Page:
As Marcio put it before the match, in the unusual absence of Cedric, who was having to quarantine after a trip abroad, it is “now or never”, if Marcio ever wanted to be club singles champion. Marcio said afterwards, “I felt I was very close to losing today, for another year, but lockdown helped me to remain focused”. Meanwhile here’s a little counting exercise Marcio recommends to keep your mind clear and focussed.
Given that this match took nearly 2 hours 30 minutes, during which both the ladies singles and doubles finals had completed, Sultan Gangji then declared it to be tea time (no need to wait for the men’s doubles final to complete too).
Ladies’ doubles final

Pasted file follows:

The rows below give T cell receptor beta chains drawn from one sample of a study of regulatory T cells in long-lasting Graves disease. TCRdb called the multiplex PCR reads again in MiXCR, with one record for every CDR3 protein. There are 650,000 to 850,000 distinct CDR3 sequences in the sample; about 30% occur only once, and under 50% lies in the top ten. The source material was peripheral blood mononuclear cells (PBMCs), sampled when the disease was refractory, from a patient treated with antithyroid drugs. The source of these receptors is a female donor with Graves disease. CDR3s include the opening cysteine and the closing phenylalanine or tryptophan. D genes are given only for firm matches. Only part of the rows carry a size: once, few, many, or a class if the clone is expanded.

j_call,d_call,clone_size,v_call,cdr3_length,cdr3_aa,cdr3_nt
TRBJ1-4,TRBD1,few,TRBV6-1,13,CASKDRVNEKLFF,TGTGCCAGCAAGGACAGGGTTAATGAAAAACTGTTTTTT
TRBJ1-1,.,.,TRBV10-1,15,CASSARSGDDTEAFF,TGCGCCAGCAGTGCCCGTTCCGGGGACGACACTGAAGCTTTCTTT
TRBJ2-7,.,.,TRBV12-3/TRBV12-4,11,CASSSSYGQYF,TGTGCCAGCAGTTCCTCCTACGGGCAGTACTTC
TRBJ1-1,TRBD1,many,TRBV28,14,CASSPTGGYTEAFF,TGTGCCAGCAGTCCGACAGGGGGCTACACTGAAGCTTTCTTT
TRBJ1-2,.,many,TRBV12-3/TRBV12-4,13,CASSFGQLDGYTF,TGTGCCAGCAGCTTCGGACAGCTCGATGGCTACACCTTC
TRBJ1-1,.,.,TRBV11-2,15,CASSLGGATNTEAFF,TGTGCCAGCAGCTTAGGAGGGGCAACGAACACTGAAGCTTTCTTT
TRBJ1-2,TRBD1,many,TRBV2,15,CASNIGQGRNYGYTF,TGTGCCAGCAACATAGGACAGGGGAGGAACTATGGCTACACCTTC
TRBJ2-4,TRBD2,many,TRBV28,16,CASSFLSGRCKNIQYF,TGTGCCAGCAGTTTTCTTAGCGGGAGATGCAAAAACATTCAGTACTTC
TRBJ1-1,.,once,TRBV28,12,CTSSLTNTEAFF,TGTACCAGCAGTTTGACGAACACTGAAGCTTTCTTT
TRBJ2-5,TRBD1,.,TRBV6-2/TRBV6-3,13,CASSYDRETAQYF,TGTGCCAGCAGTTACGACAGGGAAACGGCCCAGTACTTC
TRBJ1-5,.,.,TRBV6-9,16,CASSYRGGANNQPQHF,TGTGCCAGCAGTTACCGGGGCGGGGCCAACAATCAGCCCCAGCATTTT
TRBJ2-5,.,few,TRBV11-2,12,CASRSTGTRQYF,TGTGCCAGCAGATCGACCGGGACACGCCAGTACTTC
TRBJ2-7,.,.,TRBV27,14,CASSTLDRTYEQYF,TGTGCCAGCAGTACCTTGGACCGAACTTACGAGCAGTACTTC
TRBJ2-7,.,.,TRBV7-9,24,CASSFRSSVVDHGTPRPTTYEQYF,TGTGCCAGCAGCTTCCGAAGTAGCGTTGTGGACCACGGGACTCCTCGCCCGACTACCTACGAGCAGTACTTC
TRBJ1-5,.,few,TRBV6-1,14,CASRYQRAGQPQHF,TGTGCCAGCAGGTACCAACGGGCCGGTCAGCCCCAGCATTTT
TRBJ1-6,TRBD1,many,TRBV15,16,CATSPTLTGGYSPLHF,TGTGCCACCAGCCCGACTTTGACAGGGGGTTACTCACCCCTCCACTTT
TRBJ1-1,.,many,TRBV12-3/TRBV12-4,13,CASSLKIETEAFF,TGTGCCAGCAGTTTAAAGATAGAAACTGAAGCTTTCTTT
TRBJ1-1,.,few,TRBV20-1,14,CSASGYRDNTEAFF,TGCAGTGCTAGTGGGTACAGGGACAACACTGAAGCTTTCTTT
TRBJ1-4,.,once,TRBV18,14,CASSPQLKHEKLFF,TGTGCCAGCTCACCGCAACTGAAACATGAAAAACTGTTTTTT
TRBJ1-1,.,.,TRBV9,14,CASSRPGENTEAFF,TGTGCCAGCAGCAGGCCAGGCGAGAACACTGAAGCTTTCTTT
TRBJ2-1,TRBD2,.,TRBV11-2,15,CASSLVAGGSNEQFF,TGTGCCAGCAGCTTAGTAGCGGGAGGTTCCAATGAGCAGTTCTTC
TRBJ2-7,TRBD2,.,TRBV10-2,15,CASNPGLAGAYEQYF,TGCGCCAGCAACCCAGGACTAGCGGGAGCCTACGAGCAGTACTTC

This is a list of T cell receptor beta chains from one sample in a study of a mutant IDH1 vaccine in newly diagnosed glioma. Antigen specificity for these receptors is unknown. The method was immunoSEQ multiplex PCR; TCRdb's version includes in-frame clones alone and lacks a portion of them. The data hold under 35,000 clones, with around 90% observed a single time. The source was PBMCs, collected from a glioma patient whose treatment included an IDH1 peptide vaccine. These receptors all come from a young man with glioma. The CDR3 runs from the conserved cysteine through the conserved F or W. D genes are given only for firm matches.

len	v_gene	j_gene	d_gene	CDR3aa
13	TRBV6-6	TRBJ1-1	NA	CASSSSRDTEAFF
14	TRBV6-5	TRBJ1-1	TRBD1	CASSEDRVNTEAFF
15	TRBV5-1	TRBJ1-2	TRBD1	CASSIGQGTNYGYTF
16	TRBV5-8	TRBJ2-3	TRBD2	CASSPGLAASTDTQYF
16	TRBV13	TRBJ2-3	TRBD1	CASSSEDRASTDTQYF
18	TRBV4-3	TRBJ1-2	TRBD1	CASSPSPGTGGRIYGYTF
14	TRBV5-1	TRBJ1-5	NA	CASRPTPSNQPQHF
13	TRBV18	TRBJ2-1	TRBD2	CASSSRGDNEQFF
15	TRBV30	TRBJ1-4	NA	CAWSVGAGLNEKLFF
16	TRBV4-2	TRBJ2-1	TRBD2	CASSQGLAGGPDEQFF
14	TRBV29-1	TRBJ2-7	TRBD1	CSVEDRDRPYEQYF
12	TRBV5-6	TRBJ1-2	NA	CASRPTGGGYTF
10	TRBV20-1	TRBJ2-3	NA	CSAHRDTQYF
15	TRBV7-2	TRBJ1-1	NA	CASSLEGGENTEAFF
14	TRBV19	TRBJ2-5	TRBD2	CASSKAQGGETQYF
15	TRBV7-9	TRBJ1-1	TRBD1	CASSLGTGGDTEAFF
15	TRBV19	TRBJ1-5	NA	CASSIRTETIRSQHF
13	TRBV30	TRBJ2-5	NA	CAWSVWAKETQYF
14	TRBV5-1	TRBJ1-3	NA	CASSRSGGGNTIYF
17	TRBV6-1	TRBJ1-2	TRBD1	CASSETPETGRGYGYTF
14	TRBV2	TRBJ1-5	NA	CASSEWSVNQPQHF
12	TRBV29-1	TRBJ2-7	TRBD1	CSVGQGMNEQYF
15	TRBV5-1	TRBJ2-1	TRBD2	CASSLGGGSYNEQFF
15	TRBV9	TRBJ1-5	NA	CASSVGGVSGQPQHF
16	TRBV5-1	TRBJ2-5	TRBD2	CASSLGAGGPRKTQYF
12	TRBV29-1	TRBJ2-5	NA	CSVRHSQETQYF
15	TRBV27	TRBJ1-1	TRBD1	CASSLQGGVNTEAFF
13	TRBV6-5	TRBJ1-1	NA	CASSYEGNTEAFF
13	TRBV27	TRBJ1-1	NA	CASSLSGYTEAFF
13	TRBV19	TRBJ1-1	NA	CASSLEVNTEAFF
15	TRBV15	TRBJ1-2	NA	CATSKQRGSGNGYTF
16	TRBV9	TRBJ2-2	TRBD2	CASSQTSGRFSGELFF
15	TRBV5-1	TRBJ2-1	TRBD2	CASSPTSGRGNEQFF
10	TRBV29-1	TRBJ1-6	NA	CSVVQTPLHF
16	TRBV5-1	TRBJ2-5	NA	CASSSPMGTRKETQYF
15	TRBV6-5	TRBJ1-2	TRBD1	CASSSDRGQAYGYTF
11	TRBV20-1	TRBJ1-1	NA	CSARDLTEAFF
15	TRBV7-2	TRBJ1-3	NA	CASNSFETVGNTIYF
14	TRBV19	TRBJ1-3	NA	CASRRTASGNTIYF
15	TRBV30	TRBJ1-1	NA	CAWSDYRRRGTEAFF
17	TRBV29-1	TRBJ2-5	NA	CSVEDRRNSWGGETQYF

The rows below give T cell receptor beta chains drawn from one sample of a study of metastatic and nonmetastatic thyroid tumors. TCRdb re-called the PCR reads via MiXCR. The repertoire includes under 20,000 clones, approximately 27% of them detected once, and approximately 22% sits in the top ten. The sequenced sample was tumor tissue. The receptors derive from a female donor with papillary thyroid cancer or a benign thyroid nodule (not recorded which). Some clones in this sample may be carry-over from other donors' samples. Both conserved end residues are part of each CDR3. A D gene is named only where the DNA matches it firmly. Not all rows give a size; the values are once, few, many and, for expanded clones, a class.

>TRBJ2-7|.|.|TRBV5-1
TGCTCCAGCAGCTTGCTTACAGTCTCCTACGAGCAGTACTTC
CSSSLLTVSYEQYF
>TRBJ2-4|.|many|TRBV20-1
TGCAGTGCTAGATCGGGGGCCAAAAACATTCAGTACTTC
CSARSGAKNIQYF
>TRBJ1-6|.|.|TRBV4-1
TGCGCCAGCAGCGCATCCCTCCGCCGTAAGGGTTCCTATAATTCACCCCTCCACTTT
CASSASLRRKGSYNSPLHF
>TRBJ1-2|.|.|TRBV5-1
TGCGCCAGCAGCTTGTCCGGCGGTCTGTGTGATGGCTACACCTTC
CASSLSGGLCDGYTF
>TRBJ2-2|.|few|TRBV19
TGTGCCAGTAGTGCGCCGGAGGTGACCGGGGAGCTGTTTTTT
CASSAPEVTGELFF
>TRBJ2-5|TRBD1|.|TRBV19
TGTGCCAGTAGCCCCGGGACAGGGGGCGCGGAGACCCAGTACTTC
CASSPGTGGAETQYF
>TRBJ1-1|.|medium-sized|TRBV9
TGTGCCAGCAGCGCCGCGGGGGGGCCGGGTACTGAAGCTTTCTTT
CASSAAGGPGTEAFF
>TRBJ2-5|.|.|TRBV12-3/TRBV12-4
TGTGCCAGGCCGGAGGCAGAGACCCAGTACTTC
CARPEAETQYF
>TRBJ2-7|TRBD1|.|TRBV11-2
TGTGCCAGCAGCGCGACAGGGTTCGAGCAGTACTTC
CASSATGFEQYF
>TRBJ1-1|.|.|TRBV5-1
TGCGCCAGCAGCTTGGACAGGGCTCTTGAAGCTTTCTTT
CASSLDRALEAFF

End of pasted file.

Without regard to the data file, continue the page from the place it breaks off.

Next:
This event, umpired by Barbara Thomas, featured the first of two mother and daughter finals clashes. The last minute partnership of Margaux Valarche & Jane Boyle, were taking on Elena Valarche & Emily, the top seeds. Although Margaux’s serve wasn’t going that well, the rest of her game is on form, and particularly the “artistic” touch volleys, where feasible, which make such extreme use of the angles that no one reaches them, not to mention the good technique on the forehand in the picture. Meanwhile, Elena rarely double faults on serve, always keeps it low – difficult to pick up on a grass court, and generally comes to the net wherever possible, and sometimes, even when it isn’t! Emily was playing a little better than earlier in the day, and Jane was pretty solid on her sliced shots. Although Jane generally left most of the running to the more than fleet footed Margaux, she did do a bit of running herself – running back to cover a lob over Margaux’s head being one notable instance.